In Guns, Germs, and Steel, Diamond argues that geography is the major cause of cultural diversity.  Does not genetics play a major role here?Reasoning for this question being; Human civilisation...

In Guns, Germs, and Steel, Diamond argues that geography is the major cause of cultural diversity.  Does not genetics play a major role here?

Reasoning for this question being; Human civilisation originated somewhere in the Rift Valley of Central Africa and ultimately migrated into Europe where centuries of learning to adapt and survive in a harsh environment brought about the now well established practices of agriculture. This necessary adaptation has shaped our population expansions since those early days and continues to bring together urban populations into cohesive, structured societies where humans interact and realise their cultural identities within an ordered, learned environment. This ongoing movement and coordination of people through the centuries could have led to the genetic diversity that is seen in all races on our planet today, thus the evolvement of ethnicity. Basically, no agriculture, little cultural diversity as there would have been no ordered communities as such, rather small 'tribes' that would have wandered the regions they inhabited with very little genetic adaptations necessary, other than that which bestows survival fitness against the local climatic conditions.

Asked on by wmark43

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pohnpei397 | College Teacher | (Level 3) Distinguished Educator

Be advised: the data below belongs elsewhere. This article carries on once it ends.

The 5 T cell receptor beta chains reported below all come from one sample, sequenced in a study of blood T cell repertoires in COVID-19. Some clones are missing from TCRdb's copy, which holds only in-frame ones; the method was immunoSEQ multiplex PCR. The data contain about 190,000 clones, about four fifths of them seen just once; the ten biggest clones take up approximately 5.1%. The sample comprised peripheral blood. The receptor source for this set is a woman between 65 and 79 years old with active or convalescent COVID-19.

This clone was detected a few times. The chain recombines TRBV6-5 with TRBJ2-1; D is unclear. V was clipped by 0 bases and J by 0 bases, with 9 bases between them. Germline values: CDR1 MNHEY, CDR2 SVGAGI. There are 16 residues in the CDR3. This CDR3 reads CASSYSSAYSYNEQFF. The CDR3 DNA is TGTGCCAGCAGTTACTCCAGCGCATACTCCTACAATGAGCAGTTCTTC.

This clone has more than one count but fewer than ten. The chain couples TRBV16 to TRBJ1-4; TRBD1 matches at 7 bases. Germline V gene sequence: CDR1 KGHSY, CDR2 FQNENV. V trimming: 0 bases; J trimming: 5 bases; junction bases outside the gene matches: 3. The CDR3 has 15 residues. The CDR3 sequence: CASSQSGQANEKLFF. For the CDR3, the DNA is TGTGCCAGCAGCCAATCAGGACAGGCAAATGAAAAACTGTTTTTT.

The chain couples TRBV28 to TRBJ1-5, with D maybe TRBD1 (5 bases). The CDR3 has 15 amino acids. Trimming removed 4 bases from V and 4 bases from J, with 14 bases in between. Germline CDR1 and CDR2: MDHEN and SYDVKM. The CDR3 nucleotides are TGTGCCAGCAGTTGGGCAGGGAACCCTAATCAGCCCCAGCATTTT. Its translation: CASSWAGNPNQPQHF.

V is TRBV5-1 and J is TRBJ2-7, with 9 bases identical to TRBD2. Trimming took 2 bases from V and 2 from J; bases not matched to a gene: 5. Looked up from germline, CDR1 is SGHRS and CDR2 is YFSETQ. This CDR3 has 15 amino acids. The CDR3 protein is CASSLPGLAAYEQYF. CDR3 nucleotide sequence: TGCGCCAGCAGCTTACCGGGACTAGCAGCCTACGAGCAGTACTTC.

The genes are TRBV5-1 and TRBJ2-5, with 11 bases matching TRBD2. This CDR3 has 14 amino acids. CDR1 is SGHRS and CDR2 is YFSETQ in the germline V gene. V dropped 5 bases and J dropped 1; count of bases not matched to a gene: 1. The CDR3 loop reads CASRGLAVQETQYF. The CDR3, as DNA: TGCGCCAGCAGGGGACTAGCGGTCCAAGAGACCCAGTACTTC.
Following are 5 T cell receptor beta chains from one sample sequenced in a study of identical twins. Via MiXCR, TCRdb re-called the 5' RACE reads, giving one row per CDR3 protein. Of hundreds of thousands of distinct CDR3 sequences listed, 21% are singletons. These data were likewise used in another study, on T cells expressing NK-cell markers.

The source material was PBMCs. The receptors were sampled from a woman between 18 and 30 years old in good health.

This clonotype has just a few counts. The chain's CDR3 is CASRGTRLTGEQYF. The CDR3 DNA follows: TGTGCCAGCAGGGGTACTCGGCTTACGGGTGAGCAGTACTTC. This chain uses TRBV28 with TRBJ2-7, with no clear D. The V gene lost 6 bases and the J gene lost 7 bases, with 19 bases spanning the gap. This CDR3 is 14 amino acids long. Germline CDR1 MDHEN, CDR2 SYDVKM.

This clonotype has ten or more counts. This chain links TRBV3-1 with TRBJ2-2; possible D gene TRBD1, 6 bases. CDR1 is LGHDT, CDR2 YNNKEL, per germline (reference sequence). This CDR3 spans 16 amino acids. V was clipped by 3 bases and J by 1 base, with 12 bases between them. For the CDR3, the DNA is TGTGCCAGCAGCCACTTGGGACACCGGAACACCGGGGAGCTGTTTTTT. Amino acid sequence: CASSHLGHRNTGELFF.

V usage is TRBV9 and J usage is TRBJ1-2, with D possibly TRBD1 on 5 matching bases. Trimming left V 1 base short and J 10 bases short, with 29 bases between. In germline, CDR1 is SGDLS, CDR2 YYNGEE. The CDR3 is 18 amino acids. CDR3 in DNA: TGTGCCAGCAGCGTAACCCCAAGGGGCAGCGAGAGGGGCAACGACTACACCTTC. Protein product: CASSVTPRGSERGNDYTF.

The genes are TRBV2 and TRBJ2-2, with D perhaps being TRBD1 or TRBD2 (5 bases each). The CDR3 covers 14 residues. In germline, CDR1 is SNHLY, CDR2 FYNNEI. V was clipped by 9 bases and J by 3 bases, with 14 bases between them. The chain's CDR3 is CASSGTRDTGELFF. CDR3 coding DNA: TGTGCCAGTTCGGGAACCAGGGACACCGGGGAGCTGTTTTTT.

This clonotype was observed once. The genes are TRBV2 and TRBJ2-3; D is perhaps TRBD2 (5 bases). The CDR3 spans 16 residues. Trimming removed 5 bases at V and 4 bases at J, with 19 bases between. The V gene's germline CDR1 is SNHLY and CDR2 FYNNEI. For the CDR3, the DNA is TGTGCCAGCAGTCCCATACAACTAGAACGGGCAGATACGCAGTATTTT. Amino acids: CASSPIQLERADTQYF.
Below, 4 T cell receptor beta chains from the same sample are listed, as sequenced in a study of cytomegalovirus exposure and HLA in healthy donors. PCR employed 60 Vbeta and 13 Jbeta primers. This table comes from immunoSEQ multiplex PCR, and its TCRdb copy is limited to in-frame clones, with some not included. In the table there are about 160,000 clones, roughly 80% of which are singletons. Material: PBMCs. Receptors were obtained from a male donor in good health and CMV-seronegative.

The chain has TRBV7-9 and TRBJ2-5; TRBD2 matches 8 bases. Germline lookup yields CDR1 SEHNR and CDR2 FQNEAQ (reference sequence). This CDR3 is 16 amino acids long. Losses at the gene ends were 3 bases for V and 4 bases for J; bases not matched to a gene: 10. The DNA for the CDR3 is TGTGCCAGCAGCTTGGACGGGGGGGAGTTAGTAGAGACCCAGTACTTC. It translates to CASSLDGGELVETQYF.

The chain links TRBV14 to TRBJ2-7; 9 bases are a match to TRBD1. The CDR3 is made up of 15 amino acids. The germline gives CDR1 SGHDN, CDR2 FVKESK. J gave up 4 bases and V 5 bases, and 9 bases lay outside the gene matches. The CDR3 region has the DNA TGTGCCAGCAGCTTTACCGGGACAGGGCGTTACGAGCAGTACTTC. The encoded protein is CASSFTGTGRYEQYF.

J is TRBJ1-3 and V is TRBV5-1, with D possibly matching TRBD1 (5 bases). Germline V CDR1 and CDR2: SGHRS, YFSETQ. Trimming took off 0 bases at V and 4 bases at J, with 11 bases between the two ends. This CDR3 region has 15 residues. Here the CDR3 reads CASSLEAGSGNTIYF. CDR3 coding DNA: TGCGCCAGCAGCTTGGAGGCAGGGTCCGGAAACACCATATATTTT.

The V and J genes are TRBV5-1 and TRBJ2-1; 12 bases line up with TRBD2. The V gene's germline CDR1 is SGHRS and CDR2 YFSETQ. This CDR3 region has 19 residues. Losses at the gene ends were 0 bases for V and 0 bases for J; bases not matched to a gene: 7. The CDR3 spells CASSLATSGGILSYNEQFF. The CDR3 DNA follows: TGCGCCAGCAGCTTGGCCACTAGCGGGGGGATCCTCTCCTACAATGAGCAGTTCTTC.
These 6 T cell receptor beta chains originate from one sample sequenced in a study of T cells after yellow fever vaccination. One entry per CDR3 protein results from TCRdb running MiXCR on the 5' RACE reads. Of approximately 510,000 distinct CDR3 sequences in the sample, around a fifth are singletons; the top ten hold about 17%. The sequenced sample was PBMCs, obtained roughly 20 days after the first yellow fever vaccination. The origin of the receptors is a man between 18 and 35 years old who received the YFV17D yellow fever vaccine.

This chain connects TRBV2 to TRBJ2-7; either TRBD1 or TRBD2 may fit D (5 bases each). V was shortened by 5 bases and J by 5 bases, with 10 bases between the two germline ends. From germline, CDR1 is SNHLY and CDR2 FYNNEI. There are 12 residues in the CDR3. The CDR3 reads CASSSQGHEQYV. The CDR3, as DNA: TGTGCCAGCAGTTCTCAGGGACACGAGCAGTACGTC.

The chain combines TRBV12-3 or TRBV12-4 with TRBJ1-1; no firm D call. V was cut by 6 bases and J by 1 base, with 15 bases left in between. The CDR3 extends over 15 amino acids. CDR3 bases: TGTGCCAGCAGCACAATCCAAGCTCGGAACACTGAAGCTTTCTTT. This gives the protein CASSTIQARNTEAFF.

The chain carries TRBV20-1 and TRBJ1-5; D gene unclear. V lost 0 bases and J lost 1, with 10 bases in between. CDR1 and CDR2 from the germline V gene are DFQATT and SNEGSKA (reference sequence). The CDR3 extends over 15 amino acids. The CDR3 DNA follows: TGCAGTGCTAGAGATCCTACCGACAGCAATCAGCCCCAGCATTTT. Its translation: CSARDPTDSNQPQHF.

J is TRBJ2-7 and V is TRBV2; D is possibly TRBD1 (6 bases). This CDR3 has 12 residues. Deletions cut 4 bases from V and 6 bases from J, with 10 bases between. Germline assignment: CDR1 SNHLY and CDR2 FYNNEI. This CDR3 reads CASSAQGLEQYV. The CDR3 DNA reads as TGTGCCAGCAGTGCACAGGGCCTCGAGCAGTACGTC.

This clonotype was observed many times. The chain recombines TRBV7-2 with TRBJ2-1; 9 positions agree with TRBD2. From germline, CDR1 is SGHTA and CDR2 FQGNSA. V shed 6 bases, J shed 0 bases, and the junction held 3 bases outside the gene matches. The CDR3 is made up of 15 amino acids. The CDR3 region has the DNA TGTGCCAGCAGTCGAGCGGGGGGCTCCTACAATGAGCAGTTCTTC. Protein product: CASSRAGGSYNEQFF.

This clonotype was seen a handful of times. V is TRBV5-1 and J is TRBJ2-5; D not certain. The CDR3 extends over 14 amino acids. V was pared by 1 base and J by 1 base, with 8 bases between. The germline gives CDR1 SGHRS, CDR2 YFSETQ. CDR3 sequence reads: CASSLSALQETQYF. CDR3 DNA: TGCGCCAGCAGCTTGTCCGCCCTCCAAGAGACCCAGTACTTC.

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I think, first of all, that you are starting this off with a faulty assumption.  In your explanation, you tell us that people migrated to Europe where

... centuries of learning to adapt and survive in a harsh environment brought about the now well established practices of agriculture.

This is simply not true.  Agriculture, of course, did not begin in Europe.  Instead, it began independently in a number of places, none of which was in Europe.  The first of these appear to have been the Fertile Crescent and China.  It was only later that agriculture diffused to Europe.  Therefore, you have a mistake in the premise of your question.

Second, the time between the discovery of agriculture and the present is in no way sufficient to allow for serious genetic change in populations, even if those populations had been kept separate from one another.  Agriculture has only existed for 10,000 years, which is very little time in terms of evolution and genetic change.  Furthermore, for much of that time, various populations have mixed and people in different parts of the world are not terribly genetically distinctive.

So I have a hard time seeing how genetics could play a part in the equation you posit here.  Instead, it seems much more likely that geography had a great deal to do with the ways in which people had to/chose to live.

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